Resource Sharing Plans

Individuals are required to comply with the instructions for the Resource Sharing Plans (Data Sharing Plan, Sharing Model Organisms, and Genome Wide Association Studies (GWAS) Sharing Plan) as provided in the PHS 398 Application Guide.


Do not use the appendix to circumvent page limits. Follow all instructions for the Appendix (please note all format requirements) as described in the PHS398 Application Guide.  

Foreign Organizations

Foreign (non-US) organizations must follow policies described in the NIH Grants Policy Statement, and procedures for foreign organizations described throughout the PHS398 Application Guide.

3. Submission Dates and Times

Part I. Overview Information contains information about Key Dates. 

Information on the process of receipt and determining if your application is considered “on-time” is described in detail in the PHS398 Application Guide.

Applicants may track the status of the application in the eRA Commons, NIH’s electronic system for grants administration.

4. Intergovernmental Review (E.O. 12372)

This initiative is not subject to intergovernmental review.

5. Funding Restrictions

All NIH awards are subject to the terms and conditions, cost principles, and other considerations described in the NIH Grants Policy Statement.

Pre-award costs are allowable only as described in the NIH Grants Policy Statement.

6. Other Submission Requirements and Information

Applications must be received on or before the due dates in Part I. Overview Information. If an application is received after that date, it will not be reviewed.

Upon receipt, applications will be evaluated for completeness by the Center for Scientific Review and responsiveness by NHLBI, NIH. Applications that are incomplete and/or nonresponsive will not be reviewed.

Post Submission Materials

Applicants are required to follow the instructions for post-submission materials, as described in NOT-OD-10-115.

Section V. Application Review Information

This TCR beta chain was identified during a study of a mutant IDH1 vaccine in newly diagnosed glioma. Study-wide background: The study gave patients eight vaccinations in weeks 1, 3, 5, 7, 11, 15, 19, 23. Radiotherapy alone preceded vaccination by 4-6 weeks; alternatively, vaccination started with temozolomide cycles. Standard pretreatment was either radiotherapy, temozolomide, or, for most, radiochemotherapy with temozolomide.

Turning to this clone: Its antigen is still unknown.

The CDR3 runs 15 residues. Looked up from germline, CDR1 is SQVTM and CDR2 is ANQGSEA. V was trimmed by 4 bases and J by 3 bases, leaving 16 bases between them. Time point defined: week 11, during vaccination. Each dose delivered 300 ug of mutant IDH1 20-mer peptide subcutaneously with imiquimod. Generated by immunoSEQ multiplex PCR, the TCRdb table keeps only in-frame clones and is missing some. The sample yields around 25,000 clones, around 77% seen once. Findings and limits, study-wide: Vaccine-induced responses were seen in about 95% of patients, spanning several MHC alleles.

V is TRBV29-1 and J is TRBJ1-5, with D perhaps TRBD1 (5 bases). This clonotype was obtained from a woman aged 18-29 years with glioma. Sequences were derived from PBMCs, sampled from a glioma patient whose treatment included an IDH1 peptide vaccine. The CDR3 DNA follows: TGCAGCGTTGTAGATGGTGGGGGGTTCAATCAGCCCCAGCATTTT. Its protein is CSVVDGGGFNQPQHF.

1. Criteria

Only the review criteria described below will be considered in the review process. As part of the NIH mission, all applications submitted to the NIH in support of biomedical and behavioral research are evaluated for scientific and technical merit through the NIH peer review system.

Overall Impact - Overall

Reviewers will provide an overall impact/priority score to reflect their assessment of the likelihood for the project to exert a sustained, powerful influence on the research field(s) involved, in consideration of the following review criteria and additional review criteria (as applicable for the project proposed).

Scored Review Criteria - Overall

Reviewers will consider each of the review criteria below in the determination of scientific merit, and give a separate score for each. An application does not need to be strong in all categories to be judged likely to have major scientific impact. For example, a project that by its nature is not innovative may be essential to advance a field.


Does the project address an important problem or a critical barrier to progress in the field? If the aims of the project are achieved, how will scientific knowledge, technical capability, and/or clinical practice be improved? How will successful completion of the aims change the concepts, methods, technologies, treatments, services, or preventative interventions that drive this field?   


Are the PD/PIs, collaborators, and other researchers well suited to the project? If Early Stage Investigators or New Investigators, or in the early stages of independent careers, do they have appropriate experience and training? If established, have they demonstrated an ongoing record of accomplishments that have advanced their field(s)? If the project is collaborative or multi-PD/PI, do the investigators have complementary and integrated expertise; are their leadership approach, governance and organizational structure appropriate for the project?  Do the investigators have documented experience with coordinating basic and translational research, particularly in the areas related to organ repair/regeneration?  Do(es) the PI(s) have prior experience with collaborative research?  Are new multidisciplinary teams organized to address novel questions relevant to lung repair/regeneration?


Does the application challenge and seek to shift current research or clinical practice paradigms by utilizing novel theoretical concepts, approaches or methodologies, instrumentation, or interventions? Are the concepts, approaches or methodologies, instrumentation, or interventions novel to one field of research or novel in a broad sense? Is a refinement, improvement, or new application of theoretical concepts, approaches or methodologies, instrumentation, or interventions proposed?    


Are the overall strategy, methodology, and analyses well-reasoned and appropriate to accomplish the specific aims of the project? Are potential problems, alternative strategies, and benchmarks for success presented? If the project is in the early stages of development, will the strategy establish feasibility and will particularly risky aspects be managed? 

If the project involves clinical research, are the plans for 1) protection of human subjects from research risks, and 2) inclusion of minorities and members of both sexes/genders, as well as the inclusion of children, justified in terms of the scientific goals and research strategy proposed?